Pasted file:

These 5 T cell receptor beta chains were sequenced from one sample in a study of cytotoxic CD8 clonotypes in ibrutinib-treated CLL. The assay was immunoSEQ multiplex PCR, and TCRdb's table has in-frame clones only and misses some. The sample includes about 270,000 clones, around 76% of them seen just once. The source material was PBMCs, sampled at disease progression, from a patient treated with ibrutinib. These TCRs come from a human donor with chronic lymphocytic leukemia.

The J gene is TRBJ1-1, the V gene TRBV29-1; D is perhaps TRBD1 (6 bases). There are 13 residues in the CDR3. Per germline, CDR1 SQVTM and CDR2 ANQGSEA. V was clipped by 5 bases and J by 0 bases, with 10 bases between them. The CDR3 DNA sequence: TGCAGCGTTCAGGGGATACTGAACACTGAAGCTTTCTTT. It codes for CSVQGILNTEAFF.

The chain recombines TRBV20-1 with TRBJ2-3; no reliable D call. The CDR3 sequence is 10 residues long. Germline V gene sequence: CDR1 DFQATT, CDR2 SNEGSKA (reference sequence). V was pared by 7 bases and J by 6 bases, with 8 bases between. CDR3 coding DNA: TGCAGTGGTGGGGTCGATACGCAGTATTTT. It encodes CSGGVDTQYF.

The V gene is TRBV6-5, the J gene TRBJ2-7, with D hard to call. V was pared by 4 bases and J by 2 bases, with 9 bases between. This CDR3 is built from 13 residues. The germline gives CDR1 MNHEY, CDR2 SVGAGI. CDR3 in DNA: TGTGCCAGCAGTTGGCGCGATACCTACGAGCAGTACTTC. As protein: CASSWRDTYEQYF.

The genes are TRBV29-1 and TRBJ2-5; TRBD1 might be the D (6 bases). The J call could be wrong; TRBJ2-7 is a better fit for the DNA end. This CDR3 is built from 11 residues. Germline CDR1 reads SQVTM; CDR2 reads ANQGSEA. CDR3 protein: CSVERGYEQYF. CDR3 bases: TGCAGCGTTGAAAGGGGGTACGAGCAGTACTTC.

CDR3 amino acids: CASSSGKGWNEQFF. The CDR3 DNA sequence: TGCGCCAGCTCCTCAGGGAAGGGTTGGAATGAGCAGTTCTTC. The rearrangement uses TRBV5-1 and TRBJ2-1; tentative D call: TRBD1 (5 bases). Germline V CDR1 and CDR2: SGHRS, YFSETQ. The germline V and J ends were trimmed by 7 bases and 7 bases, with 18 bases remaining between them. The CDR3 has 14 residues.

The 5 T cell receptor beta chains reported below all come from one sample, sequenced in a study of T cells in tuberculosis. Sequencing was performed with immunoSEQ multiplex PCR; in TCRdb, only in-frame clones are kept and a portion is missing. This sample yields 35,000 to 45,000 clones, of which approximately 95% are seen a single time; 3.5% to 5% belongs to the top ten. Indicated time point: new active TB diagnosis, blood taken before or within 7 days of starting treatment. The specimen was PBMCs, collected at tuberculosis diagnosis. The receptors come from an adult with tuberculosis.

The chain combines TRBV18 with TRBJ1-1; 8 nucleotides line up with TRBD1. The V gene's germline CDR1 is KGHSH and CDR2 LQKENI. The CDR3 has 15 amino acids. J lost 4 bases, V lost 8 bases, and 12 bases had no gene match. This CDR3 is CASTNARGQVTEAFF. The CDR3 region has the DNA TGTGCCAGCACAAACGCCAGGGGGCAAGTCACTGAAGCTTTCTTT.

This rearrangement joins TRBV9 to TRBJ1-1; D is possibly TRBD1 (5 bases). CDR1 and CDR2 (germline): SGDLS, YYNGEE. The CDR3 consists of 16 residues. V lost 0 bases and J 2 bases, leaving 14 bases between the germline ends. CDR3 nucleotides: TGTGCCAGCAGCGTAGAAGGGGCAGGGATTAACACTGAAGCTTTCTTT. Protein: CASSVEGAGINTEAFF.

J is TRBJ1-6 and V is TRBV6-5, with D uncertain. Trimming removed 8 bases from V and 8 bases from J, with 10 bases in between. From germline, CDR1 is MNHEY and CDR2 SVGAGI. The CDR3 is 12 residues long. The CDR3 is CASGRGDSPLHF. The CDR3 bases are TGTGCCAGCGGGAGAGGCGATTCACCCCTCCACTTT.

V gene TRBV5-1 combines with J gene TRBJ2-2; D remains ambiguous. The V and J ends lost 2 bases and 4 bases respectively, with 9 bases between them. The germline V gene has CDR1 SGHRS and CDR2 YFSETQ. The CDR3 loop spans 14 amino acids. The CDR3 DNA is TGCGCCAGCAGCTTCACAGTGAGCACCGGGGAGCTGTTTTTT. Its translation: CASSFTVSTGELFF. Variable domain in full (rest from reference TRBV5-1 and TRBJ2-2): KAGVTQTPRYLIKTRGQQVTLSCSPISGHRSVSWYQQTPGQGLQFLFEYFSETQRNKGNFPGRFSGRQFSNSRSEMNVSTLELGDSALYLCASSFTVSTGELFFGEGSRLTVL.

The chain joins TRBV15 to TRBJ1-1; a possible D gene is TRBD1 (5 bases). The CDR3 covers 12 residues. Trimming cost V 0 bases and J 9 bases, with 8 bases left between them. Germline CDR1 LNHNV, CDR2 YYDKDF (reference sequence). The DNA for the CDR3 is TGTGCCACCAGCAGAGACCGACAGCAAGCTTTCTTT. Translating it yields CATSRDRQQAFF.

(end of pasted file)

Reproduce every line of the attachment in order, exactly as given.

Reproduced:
These 5 T cell receptor beta chains were sequenced from one sample in a study of cytotoxic CD8 clonotypes in ibrutinib-treated CLL. The assay was immunoSEQ multiplex PCR, and TCRdb's table has in-frame clones only and misses some. The sample includes about 270,000 clones, around 76% of them seen just once. The source material was PBMCs, sampled at disease progression, from a patient treated with ibrutinib. These TCRs come from a human donor with chronic lymphocytic leukemia.

The J gene is TRBJ1-1, the V gene TRBV29-1; D is perhaps TRBD1 (6 bases). There are 13 residues in the CDR3. Per germline, CDR1 SQVTM and CDR2 ANQGSEA. V was clipped by 5 bases and J by 0 bases, with 10 bases between them. The CDR3 DNA sequence: TGCAGCGTTCAGGGGATACTGAACACTGAAGCTTTCTTT. It codes for CSVQGILNTEAFF.

The chain recombines TRBV20-1 with TRBJ2-3; no reliable D call. The CDR3 sequence is 10 residues long. Germline V gene sequence: CDR1 DFQATT, CDR2 SNEGSKA (reference sequence). V was pared by 7 bases and J by 6 bases, with 8 bases between. CDR3 coding DNA: TGCAGTGGTGGGGTCGATACGCAGTATTTT. It encodes CSGGVDTQYF.

The V gene is TRBV6-5, the J gene TRBJ2-7, with D hard to call. V was pared by 4 bases and J by 2 bases, with 9 bases between. This CDR3 is built from 13 residues. The germline gives CDR1 MNHEY, CDR2 SVGAGI. CDR3 in DNA: TGTGCCAGCAGTTGGCGCGATACCTACGAGCAGTACTTC. As protein: CASSWRDTYEQYF.

The genes are TRBV29-1 and TRBJ2-5; TRBD1 might be the D (6 bases). The J call could be wrong; TRBJ2-7 is a better fit for the DNA end. This CDR3 is built from 11 residues. Germline CDR1 reads SQVTM; CDR2 reads ANQGSEA. CDR3 protein: CSVERGYEQYF. CDR3 bases: TGCAGCGTTGAAAGGGGGTACGAGCAGTACTTC.

CDR3 amino acids: CASSSGKGWNEQFF. The CDR3 DNA sequence: TGCGCCAGCTCCTCAGGGAAGGGTTGGAATGAGCAGTTCTTC. The rearrangement uses TRBV5-1 and TRBJ2-1; tentative D call: TRBD1 (5 bases). Germline V CDR1 and CDR2: SGHRS, YFSETQ. The germline V and J ends were trimmed by 7 bases and 7 bases, with 18 bases remaining between them. The CDR3 has 14 residues.

The 5 T cell receptor beta chains reported below all come from one sample, sequenced in a study of T cells in tuberculosis. Sequencing was performed with immunoSEQ multiplex PCR; in TCRdb, only in-frame clones are kept and a portion is missing. This sample yields 35,000 to 45,000 clones, of which approximately 95% are seen a single time; 3.5% to 5% belongs to the top ten. Indicated time point: new active TB diagnosis, blood taken before or within 7 days of starting treatment. The specimen was PBMCs, collected at tuberculosis diagnosis. The receptors come from an adult with tuberculosis.

The chain combines TRBV18 with TRBJ1-1; 8 nucleotides line up with TRBD1. The V gene's germline CDR1 is KGHSH and CDR2 LQKENI. The CDR3 has 15 amino acids. J lost 4 bases, V lost 8 bases, and 12 bases had no gene match. This CDR3 is CASTNARGQVTEAFF. The CDR3 region has the DNA TGTGCCAGCACAAACGCCAGGGGGCAAGTCACTGAAGCTTTCTTT.

This rearrangement joins TRBV9 to TRBJ1-1; D is possibly TRBD1 (5 bases). CDR1 and CDR2 (germline): SGDLS, YYNGEE. The CDR3 consists of 16 residues. V lost 0 bases and J 2 bases, leaving 14 bases between the germline ends. CDR3 nucleotides: TGTGCCAGCAGCGTAGAAGGGGCAGGGATTAACACTGAAGCTTTCTTT. Protein: CASSVEGAGINTEAFF.

J is TRBJ1-6 and V is TRBV6-5, with D uncertain. Trimming removed 8 bases from V and 8 bases from J, with 10 bases in between. From germline, CDR1 is MNHEY and CDR2 SVGAGI. The CDR3 is 12 residues long. The CDR3 is CASGRGDSPLHF. The CDR3 bases are TGTGCCAGCGGGAGAGGCGATTCACCCCTCCACTTT.

V gene TRBV5-1 combines with J gene TRBJ2-2; D remains ambiguous. The V and J ends lost 2 bases and 4 bases respectively, with 9 bases between them. The germline V gene has CDR1 SGHRS and CDR2 YFSETQ. The CDR3 loop spans 14 amino acids. The CDR3 DNA is TGCGCCAGCAGCTTCACAGTGAGCACCGGGGAGCTGTTTTTT. Its translation: CASSFTVSTGELFF. Variable domain in full (rest from reference TRBV5-1 and TRBJ2-2): KAGVTQTPRYLIKTRGQQVTLSCSPISGHRSVSWYQQTPGQGLQFLFEYFSETQRNKGNFPGRFSGRQFSNSRSEMNVSTLELGDSALYLCASSFTVSTGELFFGEGSRLTVL.

The chain joins TRBV15 to TRBJ1-1; a possible D gene is TRBD1 (5 bases). The CDR3 covers 12 residues. Trimming cost V 0 bases and J 9 bases, with 8 bases left between them. Germline CDR1 LNHNV, CDR2 YYDKDF (reference sequence). The DNA for the CDR3 is TGTGCCACCAGCAGAGACCGACAGCAAGCTTTCTTT. Translating it yields CATSRDRQQAFF.